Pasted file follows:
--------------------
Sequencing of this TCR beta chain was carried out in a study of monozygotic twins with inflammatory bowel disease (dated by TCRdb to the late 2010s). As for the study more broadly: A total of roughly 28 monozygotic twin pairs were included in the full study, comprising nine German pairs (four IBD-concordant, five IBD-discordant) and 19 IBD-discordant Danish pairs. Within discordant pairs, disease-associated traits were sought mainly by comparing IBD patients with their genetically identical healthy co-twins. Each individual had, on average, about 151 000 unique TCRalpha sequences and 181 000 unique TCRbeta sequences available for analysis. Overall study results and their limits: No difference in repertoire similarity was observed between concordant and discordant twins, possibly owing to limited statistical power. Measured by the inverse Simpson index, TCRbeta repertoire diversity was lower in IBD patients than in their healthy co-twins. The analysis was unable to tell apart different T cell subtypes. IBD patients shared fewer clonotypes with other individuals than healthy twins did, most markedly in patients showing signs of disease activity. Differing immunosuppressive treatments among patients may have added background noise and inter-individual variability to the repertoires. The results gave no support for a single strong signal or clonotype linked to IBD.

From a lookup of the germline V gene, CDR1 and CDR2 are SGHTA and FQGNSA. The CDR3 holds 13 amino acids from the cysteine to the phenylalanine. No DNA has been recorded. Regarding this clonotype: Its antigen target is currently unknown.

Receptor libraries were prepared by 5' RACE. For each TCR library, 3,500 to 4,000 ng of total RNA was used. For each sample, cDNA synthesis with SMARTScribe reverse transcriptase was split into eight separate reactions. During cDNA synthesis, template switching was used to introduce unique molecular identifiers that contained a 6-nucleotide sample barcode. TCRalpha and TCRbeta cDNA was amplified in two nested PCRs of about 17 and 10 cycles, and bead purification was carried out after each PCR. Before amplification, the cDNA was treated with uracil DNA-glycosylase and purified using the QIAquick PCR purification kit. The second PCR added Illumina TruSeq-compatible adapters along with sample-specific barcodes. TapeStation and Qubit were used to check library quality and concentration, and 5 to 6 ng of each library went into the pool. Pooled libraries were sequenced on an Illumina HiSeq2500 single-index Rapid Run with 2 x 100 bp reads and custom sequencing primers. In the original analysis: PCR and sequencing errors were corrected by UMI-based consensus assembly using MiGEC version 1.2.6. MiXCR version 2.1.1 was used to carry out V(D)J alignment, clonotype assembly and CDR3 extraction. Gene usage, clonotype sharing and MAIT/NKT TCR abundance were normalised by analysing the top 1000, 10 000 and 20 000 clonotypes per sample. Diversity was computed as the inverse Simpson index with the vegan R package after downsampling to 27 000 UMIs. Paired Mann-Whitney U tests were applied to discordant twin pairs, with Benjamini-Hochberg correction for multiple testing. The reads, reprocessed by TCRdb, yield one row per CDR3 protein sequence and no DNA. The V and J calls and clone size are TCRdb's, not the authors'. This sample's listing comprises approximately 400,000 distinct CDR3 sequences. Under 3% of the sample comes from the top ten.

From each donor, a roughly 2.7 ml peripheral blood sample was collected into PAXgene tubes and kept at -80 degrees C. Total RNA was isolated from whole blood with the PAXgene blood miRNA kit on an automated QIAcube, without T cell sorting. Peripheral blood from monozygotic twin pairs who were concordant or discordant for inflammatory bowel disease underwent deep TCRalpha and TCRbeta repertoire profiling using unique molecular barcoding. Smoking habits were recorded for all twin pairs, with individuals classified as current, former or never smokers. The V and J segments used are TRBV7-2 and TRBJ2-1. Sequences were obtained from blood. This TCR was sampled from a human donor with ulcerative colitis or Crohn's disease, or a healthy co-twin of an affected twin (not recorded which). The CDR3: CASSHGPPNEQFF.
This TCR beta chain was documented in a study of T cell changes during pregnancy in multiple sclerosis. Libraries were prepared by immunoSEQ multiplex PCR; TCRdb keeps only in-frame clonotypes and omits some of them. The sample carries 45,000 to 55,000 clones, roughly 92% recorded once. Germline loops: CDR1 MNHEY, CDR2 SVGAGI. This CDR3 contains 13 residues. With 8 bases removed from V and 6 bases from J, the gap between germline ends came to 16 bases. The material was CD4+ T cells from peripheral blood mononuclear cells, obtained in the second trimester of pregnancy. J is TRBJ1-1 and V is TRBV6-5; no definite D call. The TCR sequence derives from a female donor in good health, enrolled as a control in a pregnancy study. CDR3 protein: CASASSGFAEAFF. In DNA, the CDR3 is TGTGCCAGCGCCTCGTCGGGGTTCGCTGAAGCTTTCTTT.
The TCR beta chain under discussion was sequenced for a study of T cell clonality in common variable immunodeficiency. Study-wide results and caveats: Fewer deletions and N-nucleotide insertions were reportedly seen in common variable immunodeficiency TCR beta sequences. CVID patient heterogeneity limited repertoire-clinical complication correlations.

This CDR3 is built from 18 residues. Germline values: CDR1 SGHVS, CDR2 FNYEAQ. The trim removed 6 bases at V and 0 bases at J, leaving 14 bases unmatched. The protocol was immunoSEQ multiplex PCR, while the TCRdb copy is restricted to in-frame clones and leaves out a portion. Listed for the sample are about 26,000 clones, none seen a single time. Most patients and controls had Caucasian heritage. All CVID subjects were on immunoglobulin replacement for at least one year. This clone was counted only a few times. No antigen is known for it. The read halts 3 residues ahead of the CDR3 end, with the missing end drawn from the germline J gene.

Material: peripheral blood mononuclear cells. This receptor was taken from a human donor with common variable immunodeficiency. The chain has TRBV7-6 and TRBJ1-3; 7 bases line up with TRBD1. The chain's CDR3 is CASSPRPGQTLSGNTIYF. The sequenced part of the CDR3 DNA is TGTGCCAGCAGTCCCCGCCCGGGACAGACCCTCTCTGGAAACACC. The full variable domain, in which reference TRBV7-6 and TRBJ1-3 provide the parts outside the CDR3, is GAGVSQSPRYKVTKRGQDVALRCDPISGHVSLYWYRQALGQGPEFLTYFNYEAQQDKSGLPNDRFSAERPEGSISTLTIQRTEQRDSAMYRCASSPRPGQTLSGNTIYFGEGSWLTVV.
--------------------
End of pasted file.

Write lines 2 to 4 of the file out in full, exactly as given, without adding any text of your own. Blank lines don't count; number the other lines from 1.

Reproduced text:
From a lookup of the germline V gene, CDR1 and CDR2 are SGHTA and FQGNSA. The CDR3 holds 13 amino acids from the cysteine to the phenylalanine. No DNA has been recorded. Regarding this clonotype: Its antigen target is currently unknown.

Receptor libraries were prepared by 5' RACE. For each TCR library, 3,500 to 4,000 ng of total RNA was used. For each sample, cDNA synthesis with SMARTScribe reverse transcriptase was split into eight separate reactions. During cDNA synthesis, template switching was used to introduce unique molecular identifiers that contained a 6-nucleotide sample barcode. TCRalpha and TCRbeta cDNA was amplified in two nested PCRs of about 17 and 10 cycles, and bead purification was carried out after each PCR. Before amplification, the cDNA was treated with uracil DNA-glycosylase and purified using the QIAquick PCR purification kit. The second PCR added Illumina TruSeq-compatible adapters along with sample-specific barcodes. TapeStation and Qubit were used to check library quality and concentration, and 5 to 6 ng of each library went into the pool. Pooled libraries were sequenced on an Illumina HiSeq2500 single-index Rapid Run with 2 x 100 bp reads and custom sequencing primers. In the original analysis: PCR and sequencing errors were corrected by UMI-based consensus assembly using MiGEC version 1.2.6. MiXCR version 2.1.1 was used to carry out V(D)J alignment, clonotype assembly and CDR3 extraction. Gene usage, clonotype sharing and MAIT/NKT TCR abundance were normalised by analysing the top 1000, 10 000 and 20 000 clonotypes per sample. Diversity was computed as the inverse Simpson index with the vegan R package after downsampling to 27 000 UMIs. Paired Mann-Whitney U tests were applied to discordant twin pairs, with Benjamini-Hochberg correction for multiple testing. The reads, reprocessed by TCRdb, yield one row per CDR3 protein sequence and no DNA. The V and J calls and clone size are TCRdb's, not the authors'. This sample's listing comprises approximately 400,000 distinct CDR3 sequences. Under 3% of the sample comes from the top ten.

From each donor, a roughly 2.7 ml peripheral blood sample was collected into PAXgene tubes and kept at -80 degrees C. Total RNA was isolated from whole blood with the PAXgene blood miRNA kit on an automated QIAcube, without T cell sorting. Peripheral blood from monozygotic twin pairs who were concordant or discordant for inflammatory bowel disease underwent deep TCRalpha and TCRbeta repertoire profiling using unique molecular barcoding. Smoking habits were recorded for all twin pairs, with individuals classified as current, former or never smokers. The V and J segments used are TRBV7-2 and TRBJ2-1. Sequences were obtained from blood. This TCR was sampled from a human donor with ulcerative colitis or Crohn's disease, or a healthy co-twin of an affected twin (not recorded which). The CDR3: CASSHGPPNEQFF.